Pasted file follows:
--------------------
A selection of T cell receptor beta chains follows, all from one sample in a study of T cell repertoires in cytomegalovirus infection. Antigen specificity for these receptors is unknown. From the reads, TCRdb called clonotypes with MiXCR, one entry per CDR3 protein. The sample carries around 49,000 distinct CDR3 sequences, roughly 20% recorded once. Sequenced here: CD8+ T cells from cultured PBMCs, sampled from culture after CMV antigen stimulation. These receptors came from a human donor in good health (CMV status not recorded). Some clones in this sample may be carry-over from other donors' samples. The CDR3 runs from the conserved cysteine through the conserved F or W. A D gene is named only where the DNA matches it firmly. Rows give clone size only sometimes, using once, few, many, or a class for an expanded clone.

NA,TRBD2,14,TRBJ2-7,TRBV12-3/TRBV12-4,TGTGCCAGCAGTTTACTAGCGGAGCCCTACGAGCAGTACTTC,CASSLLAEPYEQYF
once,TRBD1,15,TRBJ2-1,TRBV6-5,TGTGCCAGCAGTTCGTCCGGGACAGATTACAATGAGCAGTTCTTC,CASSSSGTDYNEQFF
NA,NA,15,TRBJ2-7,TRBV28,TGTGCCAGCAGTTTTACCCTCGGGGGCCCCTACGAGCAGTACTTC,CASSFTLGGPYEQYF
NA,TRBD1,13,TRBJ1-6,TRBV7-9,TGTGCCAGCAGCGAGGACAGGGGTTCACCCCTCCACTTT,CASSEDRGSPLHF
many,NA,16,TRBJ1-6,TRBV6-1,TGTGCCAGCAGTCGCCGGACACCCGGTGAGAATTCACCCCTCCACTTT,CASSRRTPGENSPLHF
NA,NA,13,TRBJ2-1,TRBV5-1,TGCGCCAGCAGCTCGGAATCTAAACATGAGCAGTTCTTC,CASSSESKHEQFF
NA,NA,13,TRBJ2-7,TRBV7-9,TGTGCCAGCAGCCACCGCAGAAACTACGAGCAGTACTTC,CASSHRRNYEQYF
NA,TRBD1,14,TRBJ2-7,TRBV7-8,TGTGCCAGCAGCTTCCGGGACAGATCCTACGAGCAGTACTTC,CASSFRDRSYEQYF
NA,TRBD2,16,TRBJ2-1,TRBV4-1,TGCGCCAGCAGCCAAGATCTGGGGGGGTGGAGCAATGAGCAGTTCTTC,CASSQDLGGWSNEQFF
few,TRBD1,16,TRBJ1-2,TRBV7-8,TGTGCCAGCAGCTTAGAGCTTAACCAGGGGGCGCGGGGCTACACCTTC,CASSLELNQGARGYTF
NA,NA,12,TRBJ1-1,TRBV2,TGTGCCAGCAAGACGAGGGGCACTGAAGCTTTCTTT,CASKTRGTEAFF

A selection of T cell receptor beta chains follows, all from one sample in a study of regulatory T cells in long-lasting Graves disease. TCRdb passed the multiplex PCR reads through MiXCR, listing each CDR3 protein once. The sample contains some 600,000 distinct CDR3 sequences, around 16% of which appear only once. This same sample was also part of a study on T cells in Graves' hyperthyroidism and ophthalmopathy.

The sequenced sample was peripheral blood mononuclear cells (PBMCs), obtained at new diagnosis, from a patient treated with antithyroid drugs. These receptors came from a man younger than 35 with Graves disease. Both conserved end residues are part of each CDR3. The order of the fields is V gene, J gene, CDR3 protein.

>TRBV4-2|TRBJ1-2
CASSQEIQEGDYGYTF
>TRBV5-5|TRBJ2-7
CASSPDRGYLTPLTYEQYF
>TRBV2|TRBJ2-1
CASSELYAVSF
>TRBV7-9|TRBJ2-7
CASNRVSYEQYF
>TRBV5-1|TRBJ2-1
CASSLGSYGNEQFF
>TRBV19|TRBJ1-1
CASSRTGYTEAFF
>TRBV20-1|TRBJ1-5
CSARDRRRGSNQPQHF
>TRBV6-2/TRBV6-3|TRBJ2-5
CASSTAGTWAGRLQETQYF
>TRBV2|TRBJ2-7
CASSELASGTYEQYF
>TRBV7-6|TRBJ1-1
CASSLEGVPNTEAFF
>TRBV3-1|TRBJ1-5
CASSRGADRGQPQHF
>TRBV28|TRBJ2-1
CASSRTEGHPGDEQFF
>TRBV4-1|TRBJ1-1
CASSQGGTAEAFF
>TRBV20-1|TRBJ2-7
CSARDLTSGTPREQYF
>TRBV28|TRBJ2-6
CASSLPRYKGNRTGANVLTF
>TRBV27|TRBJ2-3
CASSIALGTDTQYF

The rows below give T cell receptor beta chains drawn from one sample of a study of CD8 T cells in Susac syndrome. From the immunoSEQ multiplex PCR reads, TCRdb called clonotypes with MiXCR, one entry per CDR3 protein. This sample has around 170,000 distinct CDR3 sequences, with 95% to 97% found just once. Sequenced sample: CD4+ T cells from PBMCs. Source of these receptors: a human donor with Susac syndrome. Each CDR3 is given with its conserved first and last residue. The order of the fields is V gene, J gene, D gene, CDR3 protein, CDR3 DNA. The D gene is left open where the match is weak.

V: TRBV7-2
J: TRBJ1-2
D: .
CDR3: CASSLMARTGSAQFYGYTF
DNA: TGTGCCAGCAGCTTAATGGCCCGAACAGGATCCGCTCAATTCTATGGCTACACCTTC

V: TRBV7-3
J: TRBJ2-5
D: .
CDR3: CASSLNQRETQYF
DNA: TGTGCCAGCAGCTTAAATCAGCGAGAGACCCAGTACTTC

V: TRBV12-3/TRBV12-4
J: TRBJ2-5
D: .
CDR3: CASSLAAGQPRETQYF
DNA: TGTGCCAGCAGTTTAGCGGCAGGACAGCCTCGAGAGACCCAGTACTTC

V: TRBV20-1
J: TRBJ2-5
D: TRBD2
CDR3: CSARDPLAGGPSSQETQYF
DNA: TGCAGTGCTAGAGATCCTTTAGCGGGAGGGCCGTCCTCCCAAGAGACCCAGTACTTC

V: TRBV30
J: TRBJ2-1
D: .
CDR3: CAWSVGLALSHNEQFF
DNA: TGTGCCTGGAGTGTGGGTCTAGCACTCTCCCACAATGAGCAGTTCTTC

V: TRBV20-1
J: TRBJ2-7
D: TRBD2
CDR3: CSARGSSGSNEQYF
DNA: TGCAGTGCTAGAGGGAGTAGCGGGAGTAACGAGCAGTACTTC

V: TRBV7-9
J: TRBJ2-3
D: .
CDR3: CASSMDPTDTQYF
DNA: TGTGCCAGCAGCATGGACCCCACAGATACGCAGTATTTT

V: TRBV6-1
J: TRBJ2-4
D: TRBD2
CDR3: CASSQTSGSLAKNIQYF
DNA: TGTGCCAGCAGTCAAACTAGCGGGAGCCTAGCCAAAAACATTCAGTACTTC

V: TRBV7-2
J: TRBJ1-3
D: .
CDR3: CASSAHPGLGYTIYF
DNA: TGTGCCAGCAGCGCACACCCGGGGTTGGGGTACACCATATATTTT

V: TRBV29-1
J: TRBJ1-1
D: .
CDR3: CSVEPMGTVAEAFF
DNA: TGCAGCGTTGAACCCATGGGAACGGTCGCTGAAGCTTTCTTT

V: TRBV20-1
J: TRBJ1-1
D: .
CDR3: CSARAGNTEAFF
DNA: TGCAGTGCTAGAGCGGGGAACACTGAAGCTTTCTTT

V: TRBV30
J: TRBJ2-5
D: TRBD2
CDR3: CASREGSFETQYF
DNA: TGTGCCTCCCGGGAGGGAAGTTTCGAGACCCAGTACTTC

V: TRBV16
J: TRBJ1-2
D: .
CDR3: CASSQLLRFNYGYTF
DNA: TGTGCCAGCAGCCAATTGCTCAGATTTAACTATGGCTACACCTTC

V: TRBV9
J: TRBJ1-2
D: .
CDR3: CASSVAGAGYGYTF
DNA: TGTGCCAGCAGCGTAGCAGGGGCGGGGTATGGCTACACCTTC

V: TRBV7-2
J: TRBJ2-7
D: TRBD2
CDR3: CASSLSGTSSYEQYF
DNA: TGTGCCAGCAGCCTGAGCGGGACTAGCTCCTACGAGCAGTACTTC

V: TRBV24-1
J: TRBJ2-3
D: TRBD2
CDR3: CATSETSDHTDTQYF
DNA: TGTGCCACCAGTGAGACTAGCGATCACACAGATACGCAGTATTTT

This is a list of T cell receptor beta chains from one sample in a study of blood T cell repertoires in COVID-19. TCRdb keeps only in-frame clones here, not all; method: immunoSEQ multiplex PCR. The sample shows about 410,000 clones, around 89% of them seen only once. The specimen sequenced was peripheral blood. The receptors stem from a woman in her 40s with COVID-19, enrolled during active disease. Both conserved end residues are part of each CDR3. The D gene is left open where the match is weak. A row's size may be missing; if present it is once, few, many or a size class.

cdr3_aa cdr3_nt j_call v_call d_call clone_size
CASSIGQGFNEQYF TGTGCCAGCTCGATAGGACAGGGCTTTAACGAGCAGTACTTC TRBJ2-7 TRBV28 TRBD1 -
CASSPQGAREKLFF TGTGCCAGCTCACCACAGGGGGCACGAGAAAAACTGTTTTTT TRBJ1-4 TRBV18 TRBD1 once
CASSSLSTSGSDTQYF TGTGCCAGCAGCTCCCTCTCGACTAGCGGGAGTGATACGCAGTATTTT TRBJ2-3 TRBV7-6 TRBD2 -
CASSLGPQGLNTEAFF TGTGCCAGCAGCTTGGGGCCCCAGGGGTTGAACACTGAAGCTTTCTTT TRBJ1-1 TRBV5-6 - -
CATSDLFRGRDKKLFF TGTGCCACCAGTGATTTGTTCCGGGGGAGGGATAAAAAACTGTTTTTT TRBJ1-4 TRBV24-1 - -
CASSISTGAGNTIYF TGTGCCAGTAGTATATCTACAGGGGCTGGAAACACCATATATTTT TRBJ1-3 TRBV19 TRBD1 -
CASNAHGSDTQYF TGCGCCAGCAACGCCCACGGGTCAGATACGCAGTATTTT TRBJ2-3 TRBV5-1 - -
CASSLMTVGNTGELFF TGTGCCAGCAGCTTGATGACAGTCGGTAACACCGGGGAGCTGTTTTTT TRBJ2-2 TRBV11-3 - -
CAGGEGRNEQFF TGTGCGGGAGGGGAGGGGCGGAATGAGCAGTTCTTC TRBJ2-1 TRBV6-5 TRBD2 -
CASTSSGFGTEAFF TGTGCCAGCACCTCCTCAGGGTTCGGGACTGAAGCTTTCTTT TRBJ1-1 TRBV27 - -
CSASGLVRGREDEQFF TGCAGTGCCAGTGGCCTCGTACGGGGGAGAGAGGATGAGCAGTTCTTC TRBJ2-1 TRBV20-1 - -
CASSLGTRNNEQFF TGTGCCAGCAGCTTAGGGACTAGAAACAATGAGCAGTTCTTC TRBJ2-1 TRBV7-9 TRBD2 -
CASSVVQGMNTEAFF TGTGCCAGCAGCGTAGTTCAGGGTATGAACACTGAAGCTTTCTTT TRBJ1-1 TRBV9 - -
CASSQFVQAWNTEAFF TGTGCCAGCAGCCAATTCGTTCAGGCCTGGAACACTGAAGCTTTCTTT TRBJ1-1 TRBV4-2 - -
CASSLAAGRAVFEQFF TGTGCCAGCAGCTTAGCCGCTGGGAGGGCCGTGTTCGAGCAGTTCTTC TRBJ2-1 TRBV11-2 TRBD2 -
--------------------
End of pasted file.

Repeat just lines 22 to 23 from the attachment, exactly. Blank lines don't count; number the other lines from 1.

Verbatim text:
CASNRVSYEQYF
>TRBV5-1|TRBJ2-1